Bedsores, also known as pressure sores or decubitus ulcers, can be very serious. Unfortunately, elderly nursing home residents and hospital patients are typically the ones who develop them. Bedsores are painful and result from putting too much pressure, for too long, on an area of the body that has a bone and a thin covering of flesh – such as the tailbone, heels, elbows, and shoulder blades.
A variety of factors cause bedsores, including:
- Skin moisture due to unchanged diapers and wet sheets
- Malnutrition and dehydration
- Residents staying in one position for too long
To prevent decubitus ulcers, residents must be turned and repositioned frequently. Nursing home staff need to help those who cannot move on their own to turn and reposition themselves every two hours to prevent skin breakdown.
Bedsores may not seem that serious, but they can be fatal. Even scarier is that as many as a quarter of nursing home residents fall victim to bedsores at some point during their stay. Residents at high risk for pressure sores include those who are:
- Age 75 and older
- Having problems with feeding or are totally unable to feed themselves
- Relatively immobile or need help repositioning themselves
- Unable to sense the need to reposition
- Suffering from decreased mental state
- Suffering from dry skin
- Incontinent (can't control going to the bathroom)
- Being treated for a variety of conditions, including diabetes, cancer, and multiple sclerosis
The law requires that nursing homes must ensure that resident do not develop bedsores, unless the residents medical conditions show that the bedsores were unavoidable. It is also important to note that the law also requires the nursing home to keep bedsores from progressing while the resident is staying at the nursing home.
Bedsore Abuse Prevention Tips
Because most bedsores are preventable, taking measures to prevent them is important.
- Because malnutrition and dehydration can cause decubitus ulcers, make sure your loved one is getting enough food and water.
- Because spending a lot of time in bed makes a person prone to bedsores, nursing home residents should get as much exercise as possible to increase mobility. Consult your loved one's physician and request placement in a physical conditioning or rehabilitation program that might include exercises to improve strength and endurance, physical therapy, a walking program, or gait training.
- Request grab bars and other devices so that repositioning is easier for the resident.
- Take care of your loved one's skin, or make sure that the nursing home is taking this care. Ask your doctor to suggest a good lotion to keep skin moist and supple.
- If your loved one is incontinent, make sure adult diapers are changed regularly and that sheets are dry and clean.
- Always pay attention to the ratio of staff to residents. Because understaffing is a problem linked to poor care, you should always be concerned about how many staff members are available to care for your loved one.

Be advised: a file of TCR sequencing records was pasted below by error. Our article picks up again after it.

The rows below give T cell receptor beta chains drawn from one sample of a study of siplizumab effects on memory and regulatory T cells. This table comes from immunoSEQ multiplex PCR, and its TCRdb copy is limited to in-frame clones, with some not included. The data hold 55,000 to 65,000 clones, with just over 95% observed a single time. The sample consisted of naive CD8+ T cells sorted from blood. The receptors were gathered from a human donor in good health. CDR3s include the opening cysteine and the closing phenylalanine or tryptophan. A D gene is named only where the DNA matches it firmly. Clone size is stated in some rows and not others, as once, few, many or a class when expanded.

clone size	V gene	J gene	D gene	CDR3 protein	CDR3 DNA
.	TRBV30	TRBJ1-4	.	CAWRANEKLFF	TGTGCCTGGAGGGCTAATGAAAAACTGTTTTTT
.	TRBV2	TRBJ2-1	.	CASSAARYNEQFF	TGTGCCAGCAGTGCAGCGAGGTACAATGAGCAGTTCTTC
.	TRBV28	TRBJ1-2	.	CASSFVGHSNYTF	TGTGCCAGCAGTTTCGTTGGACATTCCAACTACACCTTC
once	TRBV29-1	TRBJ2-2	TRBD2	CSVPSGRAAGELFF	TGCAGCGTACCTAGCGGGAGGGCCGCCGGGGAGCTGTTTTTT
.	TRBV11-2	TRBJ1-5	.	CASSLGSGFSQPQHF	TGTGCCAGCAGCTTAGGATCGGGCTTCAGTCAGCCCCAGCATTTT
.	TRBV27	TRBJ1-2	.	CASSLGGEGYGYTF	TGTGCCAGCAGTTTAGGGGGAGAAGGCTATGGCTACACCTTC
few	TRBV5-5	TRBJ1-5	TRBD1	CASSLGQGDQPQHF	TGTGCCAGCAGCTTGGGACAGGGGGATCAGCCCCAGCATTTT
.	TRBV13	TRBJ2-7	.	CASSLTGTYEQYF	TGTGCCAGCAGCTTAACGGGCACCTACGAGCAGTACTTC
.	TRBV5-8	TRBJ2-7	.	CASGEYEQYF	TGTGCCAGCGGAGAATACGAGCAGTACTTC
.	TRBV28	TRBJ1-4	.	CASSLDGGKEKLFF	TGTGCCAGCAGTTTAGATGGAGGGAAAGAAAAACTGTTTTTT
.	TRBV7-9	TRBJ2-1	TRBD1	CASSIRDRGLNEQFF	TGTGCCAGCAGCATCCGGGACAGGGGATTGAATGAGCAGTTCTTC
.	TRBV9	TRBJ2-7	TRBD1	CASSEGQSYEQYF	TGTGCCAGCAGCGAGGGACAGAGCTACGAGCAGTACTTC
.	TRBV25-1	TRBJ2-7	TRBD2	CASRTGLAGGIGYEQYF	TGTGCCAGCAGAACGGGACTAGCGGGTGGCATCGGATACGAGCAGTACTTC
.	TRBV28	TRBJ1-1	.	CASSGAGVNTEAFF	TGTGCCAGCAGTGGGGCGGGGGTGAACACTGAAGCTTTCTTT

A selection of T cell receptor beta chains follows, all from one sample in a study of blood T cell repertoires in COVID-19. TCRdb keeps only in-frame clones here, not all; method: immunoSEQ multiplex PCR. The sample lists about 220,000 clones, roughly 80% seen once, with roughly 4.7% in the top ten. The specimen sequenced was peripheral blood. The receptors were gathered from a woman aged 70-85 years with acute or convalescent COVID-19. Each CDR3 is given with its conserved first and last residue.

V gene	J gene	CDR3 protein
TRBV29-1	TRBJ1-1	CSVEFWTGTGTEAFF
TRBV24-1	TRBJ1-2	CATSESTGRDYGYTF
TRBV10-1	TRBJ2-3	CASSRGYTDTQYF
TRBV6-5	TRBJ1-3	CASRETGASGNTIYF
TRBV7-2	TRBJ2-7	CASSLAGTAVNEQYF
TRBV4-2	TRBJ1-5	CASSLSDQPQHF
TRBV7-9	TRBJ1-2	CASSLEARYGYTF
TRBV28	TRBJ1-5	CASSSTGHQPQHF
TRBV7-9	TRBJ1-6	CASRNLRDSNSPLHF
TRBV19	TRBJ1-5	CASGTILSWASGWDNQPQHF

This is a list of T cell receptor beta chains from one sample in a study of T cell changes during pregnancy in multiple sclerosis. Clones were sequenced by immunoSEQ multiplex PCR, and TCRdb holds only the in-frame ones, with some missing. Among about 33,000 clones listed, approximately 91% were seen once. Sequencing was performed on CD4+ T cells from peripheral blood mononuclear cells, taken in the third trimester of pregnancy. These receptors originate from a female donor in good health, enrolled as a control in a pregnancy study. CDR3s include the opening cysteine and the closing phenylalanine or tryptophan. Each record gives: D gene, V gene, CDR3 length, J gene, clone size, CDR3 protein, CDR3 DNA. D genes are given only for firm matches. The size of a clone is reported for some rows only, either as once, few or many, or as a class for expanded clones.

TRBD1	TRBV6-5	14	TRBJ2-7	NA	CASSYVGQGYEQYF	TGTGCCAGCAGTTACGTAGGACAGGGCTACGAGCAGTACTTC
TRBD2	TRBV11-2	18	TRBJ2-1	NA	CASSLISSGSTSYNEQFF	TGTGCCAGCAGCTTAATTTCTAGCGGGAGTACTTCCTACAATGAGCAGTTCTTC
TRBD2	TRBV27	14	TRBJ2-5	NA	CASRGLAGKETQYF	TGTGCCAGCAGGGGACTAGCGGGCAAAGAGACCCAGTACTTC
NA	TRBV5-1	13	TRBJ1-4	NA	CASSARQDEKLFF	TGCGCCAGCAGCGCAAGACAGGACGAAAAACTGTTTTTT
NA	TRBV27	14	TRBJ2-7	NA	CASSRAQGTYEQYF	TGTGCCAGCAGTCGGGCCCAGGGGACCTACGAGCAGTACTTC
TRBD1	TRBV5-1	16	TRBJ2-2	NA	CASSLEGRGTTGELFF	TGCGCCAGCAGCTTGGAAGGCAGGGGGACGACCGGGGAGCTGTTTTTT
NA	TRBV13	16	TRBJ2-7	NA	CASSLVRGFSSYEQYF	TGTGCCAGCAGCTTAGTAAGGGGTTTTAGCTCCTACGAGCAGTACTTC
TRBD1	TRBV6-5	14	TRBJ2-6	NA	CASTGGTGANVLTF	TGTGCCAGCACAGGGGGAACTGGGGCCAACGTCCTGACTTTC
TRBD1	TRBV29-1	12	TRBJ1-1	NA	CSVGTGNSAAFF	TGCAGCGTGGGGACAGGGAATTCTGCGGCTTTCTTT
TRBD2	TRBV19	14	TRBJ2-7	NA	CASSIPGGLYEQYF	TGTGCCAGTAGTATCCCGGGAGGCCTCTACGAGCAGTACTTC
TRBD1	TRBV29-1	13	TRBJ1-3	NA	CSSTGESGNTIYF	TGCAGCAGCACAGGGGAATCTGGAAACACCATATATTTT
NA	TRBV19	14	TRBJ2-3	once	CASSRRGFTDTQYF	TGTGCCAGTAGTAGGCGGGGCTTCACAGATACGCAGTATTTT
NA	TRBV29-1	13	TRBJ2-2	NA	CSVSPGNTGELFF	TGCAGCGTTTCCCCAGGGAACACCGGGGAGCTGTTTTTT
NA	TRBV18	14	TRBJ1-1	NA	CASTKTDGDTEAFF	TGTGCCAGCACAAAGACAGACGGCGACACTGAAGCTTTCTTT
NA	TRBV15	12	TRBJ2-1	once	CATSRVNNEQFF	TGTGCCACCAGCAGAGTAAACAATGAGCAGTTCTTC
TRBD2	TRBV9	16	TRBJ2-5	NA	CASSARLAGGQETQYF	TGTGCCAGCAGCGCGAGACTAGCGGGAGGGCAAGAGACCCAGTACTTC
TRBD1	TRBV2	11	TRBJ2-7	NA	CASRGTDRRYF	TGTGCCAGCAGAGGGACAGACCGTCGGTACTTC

If someone you care about has developed a pressure sore while in a nursing home, you should:
- Tell their doctor immediately, and discuss causes, cures, and future prevention techniques.
- Get your loved one emergency medical help at a hospital immediately. Remember that decubitus ulcers are serious and can be life-threatening.
- If you believe the nursing home was responsible for the pressure sores, submit a complaint with the nursing home administration. Consider contacting the organizations listed on our nursing home phone resources and nursing home online resources pages. And, be sure to contact the Pennsylvania law firm of Edgar Snyder & Associates for a free legal evaluation – to find out if your loved one has a nursing home abuse case.
Bedsore Injury Claims
If you, or your loved one, suffered from bedsores – and you believe the nursing home is to blame – know that nursing home abuse cases can be very complicated. That's why you need the help of experienced lawyers and a law firm that has the resources to gather the right evidence and build a solid case.
If you hire Edgar Snyder & Associates, we will work to answer the following questions:
- What was the resident's skin condition before admission to the nursing home?
- What medical problems did the resident have? Some medical problems such as diabetes, kidney failure, and paralysis place the resident at risk of developing bedsores.
- Was good care provided, such as turning and proper positioning of a patient, use of devices to relieve pressure such as special mattresses, beds, and padding to protect areas at risk for breakdown?
- Was the resident kept clean and dry to prevent skin breakdown?
- Did the resident receive adequate nutrition and fluids?
- Was the resident identified as being at risk for pressure sores, and if so, was a preventative care plan was implemented?
- How many bedsores developed, how severe, and where are they located on the body?
- Was a doctor and/or wound care specialist consulted and were they were actively and consistently involved in treatment?
- Is there accurate documentation in the medical chart of skin assessments, turning and repositioning, and treatment of decubitus ulcers?
- Are there pictures of the bedsores?
- Did the bedsores lead to serious complications such as infection, amputation, and sepsis (the spread of the infection to the bloodstream) that can lead to death?
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